There had been a landmark moment for the Haas team as Magnussen made it into the second stage of qualifying — the first time the American team has got one of their drivers out of Q1 in Mexico. However, Magnussen carries a grid penalty and will drop back, while team-mate Mick Schumacher was sixth at one point, until his best lap time was deleted for exceeding track limits in Turn 2 and the German was also eliminated.
There was no joy for 2017 Mexican pole-winner Sebastian Vettel. In his final appearance at the Autodromo Hermanos Rodriguez, the Aston Martin driver could manage only 17th in Q1.
Mercedes, winless and with just one pole position in 2022 so far, threw down the gauntlet to the field in the third practice session as Russell and Hamilton made it a 1-2 for the Silver Arrows.
ABU DHABI: The UAE national team stole the spotlight on the opening day of the Jiu-Jitsu World Championship after taking nine medals in the U-16 competitions in Abu Dhabi.
Sheikh Khalid bin Mohamed bin Zayed Al-Nahyan, member of the Abu Dhabi Executive Council and chairman of the Abu Dhabi Executive Office, was present at the Jiu-Jitsu Arena in Zayed Sports City for the opening ceremony of the championship, which will run until Nov. 8.
The young Emirati fighters, sponsored by Mubadala Investment Company, took charge on Day 1 of the 27th championship to lead in the medal table with nine medals, including two gold, two silver and five bronze.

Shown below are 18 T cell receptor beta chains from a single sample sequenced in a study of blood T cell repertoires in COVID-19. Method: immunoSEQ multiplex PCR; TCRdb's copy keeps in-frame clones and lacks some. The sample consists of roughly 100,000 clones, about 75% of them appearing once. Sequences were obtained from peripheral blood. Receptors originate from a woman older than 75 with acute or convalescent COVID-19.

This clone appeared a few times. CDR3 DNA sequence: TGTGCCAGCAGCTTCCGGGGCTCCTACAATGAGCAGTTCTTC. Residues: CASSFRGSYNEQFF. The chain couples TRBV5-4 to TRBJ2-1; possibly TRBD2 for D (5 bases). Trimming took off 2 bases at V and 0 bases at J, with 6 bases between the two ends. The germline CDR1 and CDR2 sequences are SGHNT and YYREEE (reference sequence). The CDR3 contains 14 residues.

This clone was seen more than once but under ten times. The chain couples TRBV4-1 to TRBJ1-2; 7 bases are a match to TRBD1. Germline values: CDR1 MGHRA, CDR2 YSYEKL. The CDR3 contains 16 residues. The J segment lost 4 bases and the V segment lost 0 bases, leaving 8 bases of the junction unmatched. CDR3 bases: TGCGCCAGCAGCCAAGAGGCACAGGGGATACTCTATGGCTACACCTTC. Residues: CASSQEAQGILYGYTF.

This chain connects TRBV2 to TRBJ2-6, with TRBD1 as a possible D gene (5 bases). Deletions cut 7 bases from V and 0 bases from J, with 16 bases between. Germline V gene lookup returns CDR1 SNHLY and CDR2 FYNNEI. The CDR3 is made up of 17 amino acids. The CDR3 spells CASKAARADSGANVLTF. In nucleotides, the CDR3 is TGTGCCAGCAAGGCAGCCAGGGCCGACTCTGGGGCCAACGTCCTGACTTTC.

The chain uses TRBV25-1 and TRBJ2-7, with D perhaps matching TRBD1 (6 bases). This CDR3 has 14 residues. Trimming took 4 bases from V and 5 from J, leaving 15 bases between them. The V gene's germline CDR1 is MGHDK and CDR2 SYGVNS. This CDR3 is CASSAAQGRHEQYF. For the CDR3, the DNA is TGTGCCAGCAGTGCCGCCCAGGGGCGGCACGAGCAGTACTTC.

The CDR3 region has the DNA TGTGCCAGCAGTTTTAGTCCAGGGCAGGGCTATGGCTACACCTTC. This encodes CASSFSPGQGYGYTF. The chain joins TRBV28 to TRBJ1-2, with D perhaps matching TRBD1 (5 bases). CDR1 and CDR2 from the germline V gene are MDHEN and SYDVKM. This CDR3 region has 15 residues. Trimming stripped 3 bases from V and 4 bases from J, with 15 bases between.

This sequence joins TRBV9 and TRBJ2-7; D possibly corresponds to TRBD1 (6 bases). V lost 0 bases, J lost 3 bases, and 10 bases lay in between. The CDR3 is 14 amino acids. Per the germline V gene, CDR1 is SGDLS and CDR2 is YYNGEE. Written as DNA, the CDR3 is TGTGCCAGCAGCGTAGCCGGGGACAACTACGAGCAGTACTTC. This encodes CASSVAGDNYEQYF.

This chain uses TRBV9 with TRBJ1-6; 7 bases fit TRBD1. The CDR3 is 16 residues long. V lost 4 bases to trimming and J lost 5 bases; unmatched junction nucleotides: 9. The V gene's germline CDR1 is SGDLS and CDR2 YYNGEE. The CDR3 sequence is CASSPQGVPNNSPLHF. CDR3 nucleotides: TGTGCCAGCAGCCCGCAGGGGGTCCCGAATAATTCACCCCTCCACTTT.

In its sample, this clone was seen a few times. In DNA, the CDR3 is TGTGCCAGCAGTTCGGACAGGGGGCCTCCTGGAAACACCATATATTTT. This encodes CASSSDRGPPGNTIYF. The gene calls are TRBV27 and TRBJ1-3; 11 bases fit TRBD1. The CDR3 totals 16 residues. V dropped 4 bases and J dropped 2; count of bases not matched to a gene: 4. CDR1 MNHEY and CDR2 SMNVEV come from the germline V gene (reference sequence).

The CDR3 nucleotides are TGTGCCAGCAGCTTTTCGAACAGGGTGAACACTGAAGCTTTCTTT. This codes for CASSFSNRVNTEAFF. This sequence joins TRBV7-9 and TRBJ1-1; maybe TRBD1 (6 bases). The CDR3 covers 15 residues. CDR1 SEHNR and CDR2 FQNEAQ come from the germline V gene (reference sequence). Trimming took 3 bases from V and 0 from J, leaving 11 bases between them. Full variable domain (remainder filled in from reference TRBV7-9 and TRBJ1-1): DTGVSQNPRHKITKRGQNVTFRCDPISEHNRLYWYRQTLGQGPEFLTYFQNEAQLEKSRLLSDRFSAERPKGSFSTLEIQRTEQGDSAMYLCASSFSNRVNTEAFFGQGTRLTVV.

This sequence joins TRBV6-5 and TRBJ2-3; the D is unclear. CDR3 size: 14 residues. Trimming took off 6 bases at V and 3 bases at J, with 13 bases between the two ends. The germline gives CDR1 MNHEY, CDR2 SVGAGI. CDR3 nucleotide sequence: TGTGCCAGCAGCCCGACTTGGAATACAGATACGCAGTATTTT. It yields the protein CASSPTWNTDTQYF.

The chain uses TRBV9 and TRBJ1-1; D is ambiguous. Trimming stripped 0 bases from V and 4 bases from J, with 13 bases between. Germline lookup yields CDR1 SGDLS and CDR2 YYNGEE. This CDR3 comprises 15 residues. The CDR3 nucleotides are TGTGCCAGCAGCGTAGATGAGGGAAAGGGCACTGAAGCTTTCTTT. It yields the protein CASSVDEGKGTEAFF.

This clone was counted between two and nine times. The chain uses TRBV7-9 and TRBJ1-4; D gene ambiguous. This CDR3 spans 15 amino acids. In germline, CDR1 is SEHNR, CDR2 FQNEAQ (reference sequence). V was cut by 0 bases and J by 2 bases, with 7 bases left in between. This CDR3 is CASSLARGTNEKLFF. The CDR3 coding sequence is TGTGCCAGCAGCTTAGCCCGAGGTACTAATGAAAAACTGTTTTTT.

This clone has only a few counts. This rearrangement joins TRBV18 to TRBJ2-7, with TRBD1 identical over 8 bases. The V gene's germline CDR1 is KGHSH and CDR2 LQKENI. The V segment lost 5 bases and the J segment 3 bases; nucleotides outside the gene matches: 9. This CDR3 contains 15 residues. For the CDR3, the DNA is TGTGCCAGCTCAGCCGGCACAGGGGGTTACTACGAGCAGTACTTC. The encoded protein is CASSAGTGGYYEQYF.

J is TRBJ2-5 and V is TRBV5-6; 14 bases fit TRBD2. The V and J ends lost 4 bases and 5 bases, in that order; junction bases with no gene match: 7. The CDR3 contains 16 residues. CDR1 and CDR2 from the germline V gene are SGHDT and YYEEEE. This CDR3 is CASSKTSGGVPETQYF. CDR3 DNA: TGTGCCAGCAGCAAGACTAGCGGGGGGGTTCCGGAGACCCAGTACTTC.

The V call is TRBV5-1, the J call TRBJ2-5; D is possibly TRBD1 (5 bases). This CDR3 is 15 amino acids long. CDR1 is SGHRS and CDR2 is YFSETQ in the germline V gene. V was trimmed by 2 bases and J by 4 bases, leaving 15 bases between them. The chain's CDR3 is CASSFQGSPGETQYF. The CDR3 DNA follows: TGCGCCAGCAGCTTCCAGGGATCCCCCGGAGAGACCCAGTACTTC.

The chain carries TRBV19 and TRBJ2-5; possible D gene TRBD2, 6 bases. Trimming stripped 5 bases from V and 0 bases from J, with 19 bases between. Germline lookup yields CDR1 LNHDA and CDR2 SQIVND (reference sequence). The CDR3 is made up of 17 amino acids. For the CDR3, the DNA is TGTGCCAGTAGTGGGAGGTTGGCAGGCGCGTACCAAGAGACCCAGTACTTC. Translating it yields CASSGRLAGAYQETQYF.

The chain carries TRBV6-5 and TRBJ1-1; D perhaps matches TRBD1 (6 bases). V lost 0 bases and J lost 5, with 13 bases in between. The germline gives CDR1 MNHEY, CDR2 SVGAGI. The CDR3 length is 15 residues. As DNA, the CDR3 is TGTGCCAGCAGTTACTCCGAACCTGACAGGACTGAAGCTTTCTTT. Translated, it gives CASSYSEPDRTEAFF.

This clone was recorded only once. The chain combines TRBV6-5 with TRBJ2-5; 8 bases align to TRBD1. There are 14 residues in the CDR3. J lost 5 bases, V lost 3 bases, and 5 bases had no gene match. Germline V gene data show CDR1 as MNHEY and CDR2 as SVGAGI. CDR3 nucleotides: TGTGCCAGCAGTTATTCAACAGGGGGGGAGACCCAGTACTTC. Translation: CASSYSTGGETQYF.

The Jiu-Jitsu Falcons, as they are affectionately known, produced a performance that suggested they are determined to defend the World Champions title secured last year.
Abdulla Al-Darmaki, who won silver in the +73kg division, kicked off the UAE’s medal haul on the opening day.
“I am thrilled to have taken home the silver medal in the world championship’s opening day. Moments like these, when you represent the UAE at an international competition and grab a medal, are ones you’ll cherish for a lifetime. Receiving the medal from His Highness Sheikh Khaled bin Mohamed bin Zayed Al-Nahyan made today even more memorable,” he said.
Leading the charge for the hosts was Ahmed Al-Shamsi, who secured the UAE’s first gold medal by defeating Kazakhstan’s Umarov Islam in the -42kg category.
“My first experience playing for the UAE national team began with the gold. I owe a huge debt of gratitude to the UAEJJF, the coaches, and everyone else who helped us out by giving us access to top-notch facilities and training,” he said.
“I send my warmest wishes to all my brothers and sisters competing in the days to come.”
Umarov Islam said that he had a good fight and was happy to have grabbed second place. “I fought hard, even though I had to settle for second place. Jiu-jitsu contests in Abu Dhabi are always thrilling for me because I get to compete against and engage with the greatest athletes from across the globe.”
Saturday’s action also saw the UAE’s Ammar Al-Hammadi secure gold in the -50kg weight division while Mansoor Al-Blooshi scooped silver in the -38 kg category. Manea Abdulrahman (+73 kg), Eysa A-Blooshi (-38 kg), Obaid Al-Ketbi (-46 kg), Mohamed Al-Sada (-55 kg) and Andeez Ahmed (-66 kg) won bronze medals, making the UAE side look strong on the inaugural day.
Sheikh Khalid presented the winners with their medals accompanied by Abdel Moneim Al Hashemi, chairman of the UAE Jiu-Jitsu Federation, president of the Asian Jiu-Jitsu Union, and senior vice president of the Jiu-Jitsu International Federation; and Panagiotis Theodoropoulos, president of the Jiu-Jitsu International Federation.